Exelis has been awarded a low rate initial production (LRIP) contract from Lockheed Martin to continue the supply of pneumatic carriage and release systems for the F-35 Lightning II joint strike fighter aircraft.

The contract requires the company to manufacture and deliver the eight LRIP batch of bomb rack units-67 (BRU-67), BRU-68 and LAU-147 missile launchers.

Exelis electronic attack and release systems business vice-president and general manager Pete Martin said: "With each production award, we make progress toward ensuring every F-35 is equipped with the lightweight pneumatic carriage and release technology it needs.

"We are firmly committed to supplying these cutting-edge systems to help the aircrews succeed in their missions."

The carriage and release systems delivered under the contract are expected to continue supporting the fifth-generation aircraft’s ability to safely carry its mission payload.

"Exelis is firmly committed to supplying these cutting-edge F-35s to help aircrews succeed in their missions."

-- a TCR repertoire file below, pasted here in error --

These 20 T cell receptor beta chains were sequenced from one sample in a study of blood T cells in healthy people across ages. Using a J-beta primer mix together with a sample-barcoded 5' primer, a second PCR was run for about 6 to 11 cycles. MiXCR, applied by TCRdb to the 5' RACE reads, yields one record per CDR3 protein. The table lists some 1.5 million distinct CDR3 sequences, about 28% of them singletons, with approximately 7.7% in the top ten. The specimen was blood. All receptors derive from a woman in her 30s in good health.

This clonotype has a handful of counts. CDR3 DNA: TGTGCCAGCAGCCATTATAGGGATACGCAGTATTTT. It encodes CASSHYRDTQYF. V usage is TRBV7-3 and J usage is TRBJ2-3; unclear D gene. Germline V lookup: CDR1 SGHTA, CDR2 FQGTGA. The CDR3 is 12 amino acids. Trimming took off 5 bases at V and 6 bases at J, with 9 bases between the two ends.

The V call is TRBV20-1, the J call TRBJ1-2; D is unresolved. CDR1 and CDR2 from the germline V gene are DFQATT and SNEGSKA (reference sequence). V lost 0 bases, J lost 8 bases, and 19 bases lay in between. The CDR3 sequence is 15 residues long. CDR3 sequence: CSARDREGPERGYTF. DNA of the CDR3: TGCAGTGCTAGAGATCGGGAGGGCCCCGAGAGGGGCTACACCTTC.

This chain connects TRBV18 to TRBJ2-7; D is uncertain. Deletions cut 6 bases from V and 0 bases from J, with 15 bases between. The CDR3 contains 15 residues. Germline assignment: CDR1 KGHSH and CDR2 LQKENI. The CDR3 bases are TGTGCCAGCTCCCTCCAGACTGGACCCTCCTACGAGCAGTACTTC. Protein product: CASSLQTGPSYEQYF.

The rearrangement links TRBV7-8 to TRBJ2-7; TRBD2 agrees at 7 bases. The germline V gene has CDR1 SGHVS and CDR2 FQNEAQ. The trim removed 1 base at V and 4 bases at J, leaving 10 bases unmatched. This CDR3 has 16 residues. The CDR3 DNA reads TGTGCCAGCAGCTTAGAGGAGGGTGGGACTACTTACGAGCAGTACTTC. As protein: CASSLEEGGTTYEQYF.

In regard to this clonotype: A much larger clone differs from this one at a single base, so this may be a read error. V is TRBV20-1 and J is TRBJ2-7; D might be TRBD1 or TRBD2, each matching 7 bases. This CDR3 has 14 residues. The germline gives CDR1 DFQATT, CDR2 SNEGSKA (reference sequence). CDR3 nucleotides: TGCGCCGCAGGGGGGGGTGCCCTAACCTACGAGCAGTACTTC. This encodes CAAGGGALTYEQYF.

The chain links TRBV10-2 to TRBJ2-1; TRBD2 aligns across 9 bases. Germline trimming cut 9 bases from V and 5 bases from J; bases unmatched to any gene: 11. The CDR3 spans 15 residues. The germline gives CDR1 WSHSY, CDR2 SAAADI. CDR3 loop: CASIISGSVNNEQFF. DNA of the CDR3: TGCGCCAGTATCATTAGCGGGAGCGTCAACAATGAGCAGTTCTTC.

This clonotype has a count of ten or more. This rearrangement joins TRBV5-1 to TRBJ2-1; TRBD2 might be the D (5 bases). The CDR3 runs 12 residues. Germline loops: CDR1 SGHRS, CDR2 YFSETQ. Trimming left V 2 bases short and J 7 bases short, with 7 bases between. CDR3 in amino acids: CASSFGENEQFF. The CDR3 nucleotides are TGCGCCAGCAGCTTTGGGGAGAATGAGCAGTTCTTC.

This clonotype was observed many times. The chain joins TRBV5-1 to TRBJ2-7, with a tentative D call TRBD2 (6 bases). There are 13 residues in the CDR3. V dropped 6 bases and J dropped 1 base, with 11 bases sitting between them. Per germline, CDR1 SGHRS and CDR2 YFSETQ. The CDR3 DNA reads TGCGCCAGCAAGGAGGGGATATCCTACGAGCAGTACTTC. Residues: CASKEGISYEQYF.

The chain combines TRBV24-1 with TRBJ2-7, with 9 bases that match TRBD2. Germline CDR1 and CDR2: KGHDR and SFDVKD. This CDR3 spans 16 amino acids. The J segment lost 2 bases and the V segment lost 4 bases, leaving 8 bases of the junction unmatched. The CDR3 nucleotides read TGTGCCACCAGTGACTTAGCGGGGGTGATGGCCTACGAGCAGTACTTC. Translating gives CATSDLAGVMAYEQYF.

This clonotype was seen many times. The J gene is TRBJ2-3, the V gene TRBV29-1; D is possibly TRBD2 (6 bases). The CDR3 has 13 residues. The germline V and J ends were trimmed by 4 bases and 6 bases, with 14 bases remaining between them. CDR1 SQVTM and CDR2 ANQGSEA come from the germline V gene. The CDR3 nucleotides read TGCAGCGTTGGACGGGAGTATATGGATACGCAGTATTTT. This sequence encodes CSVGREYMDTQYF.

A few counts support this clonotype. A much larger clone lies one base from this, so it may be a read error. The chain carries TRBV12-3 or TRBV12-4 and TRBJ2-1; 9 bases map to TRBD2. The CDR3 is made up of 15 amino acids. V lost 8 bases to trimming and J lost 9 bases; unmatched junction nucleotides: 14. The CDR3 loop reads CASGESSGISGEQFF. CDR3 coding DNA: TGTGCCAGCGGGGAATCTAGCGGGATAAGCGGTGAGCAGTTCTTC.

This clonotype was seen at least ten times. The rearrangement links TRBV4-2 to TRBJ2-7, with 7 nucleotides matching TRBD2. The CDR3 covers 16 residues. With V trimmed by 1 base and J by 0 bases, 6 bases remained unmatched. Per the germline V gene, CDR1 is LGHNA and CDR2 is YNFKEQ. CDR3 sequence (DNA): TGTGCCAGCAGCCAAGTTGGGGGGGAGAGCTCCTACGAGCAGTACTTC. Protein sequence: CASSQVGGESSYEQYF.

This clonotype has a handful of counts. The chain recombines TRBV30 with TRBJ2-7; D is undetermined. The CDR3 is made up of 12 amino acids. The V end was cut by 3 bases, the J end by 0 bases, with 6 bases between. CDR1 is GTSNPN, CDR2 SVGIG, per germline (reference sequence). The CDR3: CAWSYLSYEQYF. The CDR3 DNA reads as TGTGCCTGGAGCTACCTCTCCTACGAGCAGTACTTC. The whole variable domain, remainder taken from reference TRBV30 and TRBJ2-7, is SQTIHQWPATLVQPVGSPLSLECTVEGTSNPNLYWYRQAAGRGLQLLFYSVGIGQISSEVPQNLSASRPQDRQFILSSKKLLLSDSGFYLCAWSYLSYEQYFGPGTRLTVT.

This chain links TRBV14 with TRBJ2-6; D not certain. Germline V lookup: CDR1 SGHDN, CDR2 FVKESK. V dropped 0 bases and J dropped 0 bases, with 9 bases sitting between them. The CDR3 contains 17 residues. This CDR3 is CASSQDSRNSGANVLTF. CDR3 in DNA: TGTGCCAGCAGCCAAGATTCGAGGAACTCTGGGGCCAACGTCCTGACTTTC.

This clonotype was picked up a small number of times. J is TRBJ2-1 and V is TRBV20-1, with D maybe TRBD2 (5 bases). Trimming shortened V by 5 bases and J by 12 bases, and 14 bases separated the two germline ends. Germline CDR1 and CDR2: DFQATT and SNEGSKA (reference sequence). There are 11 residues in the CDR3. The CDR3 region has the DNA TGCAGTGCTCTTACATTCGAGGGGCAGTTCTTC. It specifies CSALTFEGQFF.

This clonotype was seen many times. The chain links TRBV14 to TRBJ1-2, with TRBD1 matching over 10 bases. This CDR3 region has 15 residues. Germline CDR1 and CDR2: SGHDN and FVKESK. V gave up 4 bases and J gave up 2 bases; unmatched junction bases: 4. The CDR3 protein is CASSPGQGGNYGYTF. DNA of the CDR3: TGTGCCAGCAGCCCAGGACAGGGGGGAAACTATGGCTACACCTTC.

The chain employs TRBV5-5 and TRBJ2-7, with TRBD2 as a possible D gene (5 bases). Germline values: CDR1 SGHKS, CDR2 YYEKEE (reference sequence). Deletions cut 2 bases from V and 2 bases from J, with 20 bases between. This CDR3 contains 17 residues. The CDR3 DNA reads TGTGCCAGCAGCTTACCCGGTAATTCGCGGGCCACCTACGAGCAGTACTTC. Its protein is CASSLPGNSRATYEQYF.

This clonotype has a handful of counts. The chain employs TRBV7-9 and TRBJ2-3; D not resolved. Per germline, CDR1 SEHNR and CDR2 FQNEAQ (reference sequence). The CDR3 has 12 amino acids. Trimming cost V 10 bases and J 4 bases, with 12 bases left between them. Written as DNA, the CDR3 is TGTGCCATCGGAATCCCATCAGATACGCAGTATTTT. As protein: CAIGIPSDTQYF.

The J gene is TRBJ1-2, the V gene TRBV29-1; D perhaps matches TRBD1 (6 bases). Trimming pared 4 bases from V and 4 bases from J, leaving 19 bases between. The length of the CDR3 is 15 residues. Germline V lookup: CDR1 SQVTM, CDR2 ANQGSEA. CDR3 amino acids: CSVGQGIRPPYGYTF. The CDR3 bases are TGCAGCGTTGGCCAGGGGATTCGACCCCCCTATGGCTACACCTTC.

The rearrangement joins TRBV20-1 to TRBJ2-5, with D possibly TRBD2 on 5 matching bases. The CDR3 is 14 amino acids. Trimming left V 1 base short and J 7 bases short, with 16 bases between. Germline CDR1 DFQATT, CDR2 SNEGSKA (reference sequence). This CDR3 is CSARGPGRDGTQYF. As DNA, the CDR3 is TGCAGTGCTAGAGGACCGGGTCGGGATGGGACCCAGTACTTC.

Specifically, the systems take advantage by eliminating cleaning and the logistics tail of the cartridges, hence enhancing life cycle cost and overall system affordability.

Production work under the contract has started, and the first systems are expected to be delivered in April 2016.

Exelis has to date supplied more than 1300 carriage and release systems, spare parts and support for all three variants of the F-35, as well as antenna technology and lightweight composite parts.

The F-35 is manufactured by Lockheed. It is a fifth-generation multi-role fighter aircraft designed to conduct an array of ground attack, reconnaissance, and air defence missions with stealth capability.

The three F-35 variants include a conventional takeoff and landing aircraft for the US and allied air forces, a short takeoff and landing fighter for the US Marine Corps and the UK Royal Navy, as well as a carrier version for the US Navy.

Image: The BRU-67, BRU-68, and LAU-147 systems support the F-35 jet’s ability to safely carry its mission payload. Photo: courtesy of Exelis.